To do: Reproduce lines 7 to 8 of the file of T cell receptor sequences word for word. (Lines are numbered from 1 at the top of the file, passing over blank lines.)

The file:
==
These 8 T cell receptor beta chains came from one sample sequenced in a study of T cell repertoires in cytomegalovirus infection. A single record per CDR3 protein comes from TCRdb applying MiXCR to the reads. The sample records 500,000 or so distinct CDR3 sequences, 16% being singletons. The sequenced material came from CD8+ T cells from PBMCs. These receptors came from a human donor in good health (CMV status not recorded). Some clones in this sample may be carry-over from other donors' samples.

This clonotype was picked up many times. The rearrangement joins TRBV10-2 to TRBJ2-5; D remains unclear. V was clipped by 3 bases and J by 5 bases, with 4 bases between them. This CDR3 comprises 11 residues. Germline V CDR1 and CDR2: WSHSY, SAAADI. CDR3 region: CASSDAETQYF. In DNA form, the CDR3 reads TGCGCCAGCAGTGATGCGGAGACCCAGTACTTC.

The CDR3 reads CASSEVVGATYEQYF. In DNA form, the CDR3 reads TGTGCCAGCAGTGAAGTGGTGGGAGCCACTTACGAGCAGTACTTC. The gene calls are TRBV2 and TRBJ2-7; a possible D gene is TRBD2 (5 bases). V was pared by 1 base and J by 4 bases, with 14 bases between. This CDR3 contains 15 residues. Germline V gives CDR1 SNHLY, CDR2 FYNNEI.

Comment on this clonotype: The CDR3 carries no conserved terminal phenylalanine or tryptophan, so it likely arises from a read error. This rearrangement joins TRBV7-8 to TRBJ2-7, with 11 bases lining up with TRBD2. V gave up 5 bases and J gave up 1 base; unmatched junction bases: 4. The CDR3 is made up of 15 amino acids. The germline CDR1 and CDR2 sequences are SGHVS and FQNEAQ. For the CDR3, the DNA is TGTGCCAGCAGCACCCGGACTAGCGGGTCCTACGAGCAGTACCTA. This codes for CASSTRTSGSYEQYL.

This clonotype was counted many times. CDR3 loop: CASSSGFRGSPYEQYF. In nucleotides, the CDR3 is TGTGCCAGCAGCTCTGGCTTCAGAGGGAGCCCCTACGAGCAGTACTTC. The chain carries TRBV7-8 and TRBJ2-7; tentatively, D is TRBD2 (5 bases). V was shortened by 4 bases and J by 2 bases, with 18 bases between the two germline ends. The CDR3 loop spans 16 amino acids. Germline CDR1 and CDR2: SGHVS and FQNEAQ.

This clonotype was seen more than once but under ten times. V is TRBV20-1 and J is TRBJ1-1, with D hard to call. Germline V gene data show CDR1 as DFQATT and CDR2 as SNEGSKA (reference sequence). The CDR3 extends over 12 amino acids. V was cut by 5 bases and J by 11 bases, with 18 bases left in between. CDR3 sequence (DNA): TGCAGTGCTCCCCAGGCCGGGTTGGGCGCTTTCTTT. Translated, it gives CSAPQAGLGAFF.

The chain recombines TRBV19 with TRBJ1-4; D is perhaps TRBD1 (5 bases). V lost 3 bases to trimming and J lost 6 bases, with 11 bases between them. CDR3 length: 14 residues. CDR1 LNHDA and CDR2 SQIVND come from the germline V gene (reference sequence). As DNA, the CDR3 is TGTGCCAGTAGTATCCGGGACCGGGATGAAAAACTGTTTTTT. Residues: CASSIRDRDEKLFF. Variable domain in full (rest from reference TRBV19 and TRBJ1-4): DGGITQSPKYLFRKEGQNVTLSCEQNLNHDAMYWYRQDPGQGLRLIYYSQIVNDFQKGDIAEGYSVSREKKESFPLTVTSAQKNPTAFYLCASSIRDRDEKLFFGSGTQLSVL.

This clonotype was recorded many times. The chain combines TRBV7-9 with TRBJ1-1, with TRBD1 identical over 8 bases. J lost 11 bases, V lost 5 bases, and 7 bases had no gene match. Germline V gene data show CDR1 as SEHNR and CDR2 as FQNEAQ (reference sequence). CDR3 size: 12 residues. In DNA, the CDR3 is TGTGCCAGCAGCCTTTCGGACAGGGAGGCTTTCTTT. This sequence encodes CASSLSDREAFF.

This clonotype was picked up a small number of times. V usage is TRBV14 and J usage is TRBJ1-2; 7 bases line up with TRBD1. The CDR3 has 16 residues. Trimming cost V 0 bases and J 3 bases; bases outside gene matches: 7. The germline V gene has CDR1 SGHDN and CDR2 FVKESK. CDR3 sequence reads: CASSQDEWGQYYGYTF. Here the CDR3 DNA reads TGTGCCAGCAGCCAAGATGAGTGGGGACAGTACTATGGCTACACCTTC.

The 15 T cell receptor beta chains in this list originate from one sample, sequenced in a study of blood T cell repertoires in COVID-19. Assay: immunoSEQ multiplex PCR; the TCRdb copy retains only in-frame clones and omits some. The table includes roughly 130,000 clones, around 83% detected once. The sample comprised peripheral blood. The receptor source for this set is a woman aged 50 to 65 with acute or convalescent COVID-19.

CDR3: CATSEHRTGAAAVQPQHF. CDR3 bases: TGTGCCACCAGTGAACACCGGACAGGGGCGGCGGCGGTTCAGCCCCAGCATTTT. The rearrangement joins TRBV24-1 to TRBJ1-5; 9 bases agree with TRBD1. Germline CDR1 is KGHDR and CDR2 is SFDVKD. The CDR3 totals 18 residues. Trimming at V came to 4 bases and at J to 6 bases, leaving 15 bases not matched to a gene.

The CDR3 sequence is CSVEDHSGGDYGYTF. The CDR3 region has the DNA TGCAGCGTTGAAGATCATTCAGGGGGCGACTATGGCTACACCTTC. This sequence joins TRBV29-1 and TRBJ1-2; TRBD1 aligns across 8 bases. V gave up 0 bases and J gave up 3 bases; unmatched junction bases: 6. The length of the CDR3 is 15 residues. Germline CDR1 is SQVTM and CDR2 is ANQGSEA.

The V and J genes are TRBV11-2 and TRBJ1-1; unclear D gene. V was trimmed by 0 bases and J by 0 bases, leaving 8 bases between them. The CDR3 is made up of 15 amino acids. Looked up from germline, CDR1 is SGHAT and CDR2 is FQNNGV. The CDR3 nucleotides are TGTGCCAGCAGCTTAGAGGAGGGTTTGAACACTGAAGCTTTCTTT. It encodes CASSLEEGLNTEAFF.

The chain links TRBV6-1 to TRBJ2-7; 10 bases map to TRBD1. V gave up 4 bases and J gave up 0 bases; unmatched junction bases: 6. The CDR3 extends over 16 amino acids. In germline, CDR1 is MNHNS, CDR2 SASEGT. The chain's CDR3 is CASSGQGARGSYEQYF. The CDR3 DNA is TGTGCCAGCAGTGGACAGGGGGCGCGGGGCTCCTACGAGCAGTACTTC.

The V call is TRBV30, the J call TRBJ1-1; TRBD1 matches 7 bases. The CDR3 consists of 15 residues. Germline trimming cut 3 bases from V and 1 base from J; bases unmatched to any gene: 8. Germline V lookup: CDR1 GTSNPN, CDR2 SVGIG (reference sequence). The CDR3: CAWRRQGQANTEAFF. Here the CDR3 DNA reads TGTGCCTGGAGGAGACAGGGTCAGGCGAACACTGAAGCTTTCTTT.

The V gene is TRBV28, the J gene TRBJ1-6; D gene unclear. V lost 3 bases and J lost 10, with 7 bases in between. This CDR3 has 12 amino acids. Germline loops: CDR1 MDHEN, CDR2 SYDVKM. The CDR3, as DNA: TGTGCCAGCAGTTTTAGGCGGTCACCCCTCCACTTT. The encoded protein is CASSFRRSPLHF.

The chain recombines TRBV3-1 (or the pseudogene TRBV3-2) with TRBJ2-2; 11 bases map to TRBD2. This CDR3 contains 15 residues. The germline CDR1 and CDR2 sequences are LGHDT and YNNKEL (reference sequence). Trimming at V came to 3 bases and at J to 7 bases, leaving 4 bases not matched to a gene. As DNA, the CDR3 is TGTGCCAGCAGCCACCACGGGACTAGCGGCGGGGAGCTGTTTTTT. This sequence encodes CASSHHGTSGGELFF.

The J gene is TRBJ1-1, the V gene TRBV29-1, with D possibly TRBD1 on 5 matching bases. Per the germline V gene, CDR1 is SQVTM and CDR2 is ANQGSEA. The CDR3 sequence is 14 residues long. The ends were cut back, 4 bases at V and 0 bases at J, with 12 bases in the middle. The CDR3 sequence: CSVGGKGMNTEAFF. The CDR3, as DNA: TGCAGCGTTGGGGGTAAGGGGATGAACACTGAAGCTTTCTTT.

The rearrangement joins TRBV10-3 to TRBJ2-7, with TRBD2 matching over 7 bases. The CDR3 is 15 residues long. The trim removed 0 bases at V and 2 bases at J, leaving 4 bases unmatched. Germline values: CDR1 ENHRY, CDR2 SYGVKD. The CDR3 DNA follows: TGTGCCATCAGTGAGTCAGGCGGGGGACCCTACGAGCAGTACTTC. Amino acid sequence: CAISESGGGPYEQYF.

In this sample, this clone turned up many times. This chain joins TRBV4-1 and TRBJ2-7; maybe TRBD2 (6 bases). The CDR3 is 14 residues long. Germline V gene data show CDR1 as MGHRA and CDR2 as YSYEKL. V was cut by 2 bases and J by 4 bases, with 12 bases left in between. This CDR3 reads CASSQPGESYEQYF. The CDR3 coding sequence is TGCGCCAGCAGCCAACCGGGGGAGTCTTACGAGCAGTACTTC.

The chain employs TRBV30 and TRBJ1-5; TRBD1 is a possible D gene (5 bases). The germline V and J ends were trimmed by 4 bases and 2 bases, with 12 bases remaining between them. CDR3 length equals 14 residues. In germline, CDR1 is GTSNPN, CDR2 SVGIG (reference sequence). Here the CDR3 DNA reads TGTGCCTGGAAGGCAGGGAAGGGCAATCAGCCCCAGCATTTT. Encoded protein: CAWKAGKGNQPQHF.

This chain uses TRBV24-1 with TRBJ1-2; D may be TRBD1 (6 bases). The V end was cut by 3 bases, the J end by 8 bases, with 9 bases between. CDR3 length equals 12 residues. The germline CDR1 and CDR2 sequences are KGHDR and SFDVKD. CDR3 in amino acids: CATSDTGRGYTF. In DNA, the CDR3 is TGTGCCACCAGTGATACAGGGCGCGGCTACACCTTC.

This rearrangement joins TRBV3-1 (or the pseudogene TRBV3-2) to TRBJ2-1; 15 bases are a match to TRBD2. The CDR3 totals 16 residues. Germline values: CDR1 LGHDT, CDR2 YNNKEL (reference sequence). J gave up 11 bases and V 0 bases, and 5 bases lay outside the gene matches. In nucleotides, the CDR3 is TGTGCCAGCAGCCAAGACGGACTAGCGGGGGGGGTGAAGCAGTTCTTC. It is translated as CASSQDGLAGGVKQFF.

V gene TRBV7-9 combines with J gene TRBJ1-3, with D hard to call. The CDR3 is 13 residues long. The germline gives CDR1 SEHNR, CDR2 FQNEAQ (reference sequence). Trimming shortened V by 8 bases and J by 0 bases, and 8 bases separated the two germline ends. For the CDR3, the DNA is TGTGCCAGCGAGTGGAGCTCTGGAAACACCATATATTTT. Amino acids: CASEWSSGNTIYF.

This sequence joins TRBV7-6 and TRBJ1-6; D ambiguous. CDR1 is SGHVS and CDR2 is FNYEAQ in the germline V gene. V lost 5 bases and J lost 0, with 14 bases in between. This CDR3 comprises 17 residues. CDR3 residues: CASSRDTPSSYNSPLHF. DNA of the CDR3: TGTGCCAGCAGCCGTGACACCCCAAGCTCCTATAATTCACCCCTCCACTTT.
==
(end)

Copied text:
The chain recombines TRBV19 with TRBJ1-4; D is perhaps TRBD1 (5 bases). V lost 3 bases to trimming and J lost 6 bases, with 11 bases between them. CDR3 length: 14 residues. CDR1 LNHDA and CDR2 SQIVND come from the germline V gene (reference sequence). As DNA, the CDR3 is TGTGCCAGTAGTATCCGGGACCGGGATGAAAAACTGTTTTTT. Residues: CASSIRDRDEKLFF. Variable domain in full (rest from reference TRBV19 and TRBJ1-4): DGGITQSPKYLFRKEGQNVTLSCEQNLNHDAMYWYRQDPGQGLRLIYYSQIVNDFQKGDIAEGYSVSREKKESFPLTVTSAQKNPTAFYLCASSIRDRDEKLFFGSGTQLSVL.

This clonotype was recorded many times. The chain combines TRBV7-9 with TRBJ1-1, with TRBD1 identical over 8 bases. J lost 11 bases, V lost 5 bases, and 7 bases had no gene match. Germline V gene data show CDR1 as SEHNR and CDR2 as FQNEAQ (reference sequence). CDR3 size: 12 residues. In DNA, the CDR3 is TGTGCCAGCAGCCTTTCGGACAGGGAGGCTTTCTTT. This sequence encodes CASSLSDREAFF.